Brown moves on after ending goal drought

Dustin Brown was one of two Kings to end a scoreless streak on Thursday night, even if there was a friendly dispute over who actually should get credit for the third Los Angeles goal.

Brown’s goal opened the scoring in the 8-2 rout over Edmonton and ended a personal 19-game drought. It was his first goal at home since he scored on Cory Schneider in the second period of the 5-3 loss to New Jersey on January 14.

Naturally, the circumstances of the goalless drought had crept into his mind.

“As much as you try not to think about it, you think about it naturally, and that was probably one of the longer ones of my career. I remember I had a 15 or 16-game one a few years ago, but… I’ve been saying this, there are two types of slumps. Slumps where you’re not getting a sniff or not getting any looks. I think this last one…it’s kind of ironic that’s the one that goes in the net, it’s a sharp-angle shot. I’ve had point-blank chances that I haven’t been able to bury. It’s frustrating to go that long without a goal, but it’s also probably more frustrating to go half that time and not have any chances. It’s just about staying with it, trying to stay with it. Much like the team game, there are ebbs and flows throughout the year.”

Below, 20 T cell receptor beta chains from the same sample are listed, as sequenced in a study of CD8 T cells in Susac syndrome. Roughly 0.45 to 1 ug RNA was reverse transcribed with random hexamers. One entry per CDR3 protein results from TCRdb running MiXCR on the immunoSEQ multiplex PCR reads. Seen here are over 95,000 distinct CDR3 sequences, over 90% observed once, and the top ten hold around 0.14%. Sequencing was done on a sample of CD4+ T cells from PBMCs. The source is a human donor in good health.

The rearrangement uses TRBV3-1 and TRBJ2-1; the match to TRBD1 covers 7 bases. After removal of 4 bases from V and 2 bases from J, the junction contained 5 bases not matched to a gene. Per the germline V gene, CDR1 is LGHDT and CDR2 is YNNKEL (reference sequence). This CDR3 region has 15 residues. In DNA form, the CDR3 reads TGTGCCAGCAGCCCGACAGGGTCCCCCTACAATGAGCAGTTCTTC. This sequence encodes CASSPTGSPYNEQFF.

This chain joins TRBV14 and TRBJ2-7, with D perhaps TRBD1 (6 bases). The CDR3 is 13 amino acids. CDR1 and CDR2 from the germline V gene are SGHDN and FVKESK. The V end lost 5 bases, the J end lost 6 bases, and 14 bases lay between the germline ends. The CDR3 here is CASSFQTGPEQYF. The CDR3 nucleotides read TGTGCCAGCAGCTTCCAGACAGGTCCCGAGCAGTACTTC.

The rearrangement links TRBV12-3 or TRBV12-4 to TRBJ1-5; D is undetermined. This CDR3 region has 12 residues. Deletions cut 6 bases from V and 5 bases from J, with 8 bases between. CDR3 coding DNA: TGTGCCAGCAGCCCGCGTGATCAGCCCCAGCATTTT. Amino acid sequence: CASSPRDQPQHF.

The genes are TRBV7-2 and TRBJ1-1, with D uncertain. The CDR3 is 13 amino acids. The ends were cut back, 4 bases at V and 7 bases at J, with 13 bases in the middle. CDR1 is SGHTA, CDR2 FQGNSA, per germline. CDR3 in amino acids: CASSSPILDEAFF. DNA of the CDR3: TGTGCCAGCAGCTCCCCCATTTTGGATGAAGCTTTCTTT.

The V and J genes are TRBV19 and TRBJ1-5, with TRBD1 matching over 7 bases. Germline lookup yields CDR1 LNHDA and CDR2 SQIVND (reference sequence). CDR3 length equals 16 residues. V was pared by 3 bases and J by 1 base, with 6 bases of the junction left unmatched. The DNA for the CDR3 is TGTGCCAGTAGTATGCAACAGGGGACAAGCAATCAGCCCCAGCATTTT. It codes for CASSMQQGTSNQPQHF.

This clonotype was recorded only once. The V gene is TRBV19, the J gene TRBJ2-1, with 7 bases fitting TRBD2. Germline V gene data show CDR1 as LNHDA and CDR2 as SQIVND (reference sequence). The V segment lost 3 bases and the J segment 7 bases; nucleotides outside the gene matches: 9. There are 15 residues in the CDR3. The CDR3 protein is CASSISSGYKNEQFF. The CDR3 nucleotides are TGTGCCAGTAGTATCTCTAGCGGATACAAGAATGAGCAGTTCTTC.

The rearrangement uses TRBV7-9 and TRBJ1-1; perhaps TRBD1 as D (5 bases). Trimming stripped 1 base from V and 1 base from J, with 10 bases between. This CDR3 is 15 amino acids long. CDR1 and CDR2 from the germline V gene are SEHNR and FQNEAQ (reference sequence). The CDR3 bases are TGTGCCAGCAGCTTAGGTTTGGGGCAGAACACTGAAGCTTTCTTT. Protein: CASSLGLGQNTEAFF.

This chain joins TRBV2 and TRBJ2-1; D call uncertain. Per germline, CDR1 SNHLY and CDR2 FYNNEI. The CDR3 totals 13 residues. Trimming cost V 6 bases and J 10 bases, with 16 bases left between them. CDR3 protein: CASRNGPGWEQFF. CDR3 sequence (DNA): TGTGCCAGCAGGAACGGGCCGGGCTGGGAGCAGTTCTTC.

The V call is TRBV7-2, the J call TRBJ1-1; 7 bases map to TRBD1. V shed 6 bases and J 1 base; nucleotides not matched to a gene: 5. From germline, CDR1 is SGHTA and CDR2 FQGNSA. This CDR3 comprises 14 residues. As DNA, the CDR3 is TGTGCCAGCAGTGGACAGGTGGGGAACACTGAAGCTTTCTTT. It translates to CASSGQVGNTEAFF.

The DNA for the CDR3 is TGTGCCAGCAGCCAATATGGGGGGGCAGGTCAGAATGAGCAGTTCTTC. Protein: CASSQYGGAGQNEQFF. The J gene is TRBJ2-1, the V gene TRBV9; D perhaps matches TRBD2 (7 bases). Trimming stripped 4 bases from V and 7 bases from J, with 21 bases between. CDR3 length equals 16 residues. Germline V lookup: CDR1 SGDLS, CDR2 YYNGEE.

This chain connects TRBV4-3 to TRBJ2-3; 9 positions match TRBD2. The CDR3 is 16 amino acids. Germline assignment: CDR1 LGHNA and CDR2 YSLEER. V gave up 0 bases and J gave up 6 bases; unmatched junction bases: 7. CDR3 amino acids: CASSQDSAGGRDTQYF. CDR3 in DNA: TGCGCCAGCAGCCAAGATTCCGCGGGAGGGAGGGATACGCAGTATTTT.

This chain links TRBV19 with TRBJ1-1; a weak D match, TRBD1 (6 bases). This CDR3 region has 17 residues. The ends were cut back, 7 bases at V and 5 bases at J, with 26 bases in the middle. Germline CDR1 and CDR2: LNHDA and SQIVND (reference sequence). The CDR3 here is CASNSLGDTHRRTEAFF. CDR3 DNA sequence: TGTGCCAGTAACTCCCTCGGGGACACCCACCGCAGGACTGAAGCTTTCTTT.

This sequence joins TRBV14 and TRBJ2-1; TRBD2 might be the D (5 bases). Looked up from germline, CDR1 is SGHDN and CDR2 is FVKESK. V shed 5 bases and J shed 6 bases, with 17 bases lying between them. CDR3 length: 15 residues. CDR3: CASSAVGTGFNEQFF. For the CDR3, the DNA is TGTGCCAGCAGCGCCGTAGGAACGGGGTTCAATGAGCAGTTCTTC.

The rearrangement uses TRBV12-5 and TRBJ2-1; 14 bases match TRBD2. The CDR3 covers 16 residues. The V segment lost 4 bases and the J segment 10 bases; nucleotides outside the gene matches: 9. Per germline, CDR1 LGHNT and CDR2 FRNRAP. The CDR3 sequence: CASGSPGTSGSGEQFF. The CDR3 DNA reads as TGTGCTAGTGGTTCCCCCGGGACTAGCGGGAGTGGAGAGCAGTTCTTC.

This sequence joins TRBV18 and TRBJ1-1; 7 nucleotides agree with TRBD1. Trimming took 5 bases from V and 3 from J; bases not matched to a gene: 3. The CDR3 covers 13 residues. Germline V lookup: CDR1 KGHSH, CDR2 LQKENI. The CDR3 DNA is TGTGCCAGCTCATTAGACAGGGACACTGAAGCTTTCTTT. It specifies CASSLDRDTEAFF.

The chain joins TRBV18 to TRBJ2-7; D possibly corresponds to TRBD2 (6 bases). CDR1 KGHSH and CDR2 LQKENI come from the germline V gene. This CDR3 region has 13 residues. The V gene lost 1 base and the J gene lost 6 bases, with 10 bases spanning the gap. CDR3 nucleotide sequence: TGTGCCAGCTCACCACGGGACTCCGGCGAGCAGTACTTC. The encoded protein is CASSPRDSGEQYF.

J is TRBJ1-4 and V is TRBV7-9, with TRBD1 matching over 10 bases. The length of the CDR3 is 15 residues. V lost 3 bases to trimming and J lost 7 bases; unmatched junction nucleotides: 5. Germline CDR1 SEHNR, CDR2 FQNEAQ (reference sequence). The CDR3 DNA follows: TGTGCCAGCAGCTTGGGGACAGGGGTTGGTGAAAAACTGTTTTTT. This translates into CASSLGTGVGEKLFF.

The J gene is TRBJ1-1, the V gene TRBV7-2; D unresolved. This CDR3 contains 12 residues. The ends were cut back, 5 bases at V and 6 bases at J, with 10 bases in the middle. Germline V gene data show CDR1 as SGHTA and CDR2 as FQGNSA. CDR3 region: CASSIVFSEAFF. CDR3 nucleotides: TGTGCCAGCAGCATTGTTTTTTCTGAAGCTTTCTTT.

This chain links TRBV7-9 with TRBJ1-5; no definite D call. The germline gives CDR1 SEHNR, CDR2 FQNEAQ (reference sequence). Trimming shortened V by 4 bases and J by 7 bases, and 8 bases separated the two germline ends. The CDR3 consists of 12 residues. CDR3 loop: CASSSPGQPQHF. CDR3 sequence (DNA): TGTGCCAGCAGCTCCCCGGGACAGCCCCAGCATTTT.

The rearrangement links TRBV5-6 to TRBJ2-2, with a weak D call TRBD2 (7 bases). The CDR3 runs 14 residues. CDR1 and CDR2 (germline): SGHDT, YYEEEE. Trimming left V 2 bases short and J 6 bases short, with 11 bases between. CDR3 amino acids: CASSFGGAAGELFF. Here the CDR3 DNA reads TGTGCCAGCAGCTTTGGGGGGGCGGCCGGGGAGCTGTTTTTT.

Brown’s decreased shooting percentage is one factor in the goalless streak that came to an end against the Oilers. After scoring on 11.1% of his shots from 2009-13, he scored on 7.7% of his shots in 2013-14 (totaling 15 goals) and now sports an uncharacteristically low 6.1% shooting percentage in 2014-15, having scored 11 times on 179 shots.

The discussion then veered towards how he grips his stick – literally, not figuratively.

“I have a lot of sticks going. I switch my sticks quite a bit,” Brown said.

Dustin Brown, on finding comfort in a stick:
Just like flexes, sometimes the pattern changes, but I’ve been in the same curve all year this year, but it’s just been different. [Reporter: You’re not superstitious that you use the same stick again every game?] No , I generally use one stick for two or three games and I go to the next one. Now, the way they make them, they’re all pretty much identical. [Reporter: You’ve heard stories about guys who can practically build a house with ones they’ve discarded.] Yeah, everyone’s played with players that are superstitious about their sticks. [Reporter: Who was the most superstitious?] That I’ve played with? Probably Simon Gagne, I think weighed his sticks, right, Grange? That was a whole other extreme. [Reporter: To what end?] I don’t know, I just saw him in there with a scale.

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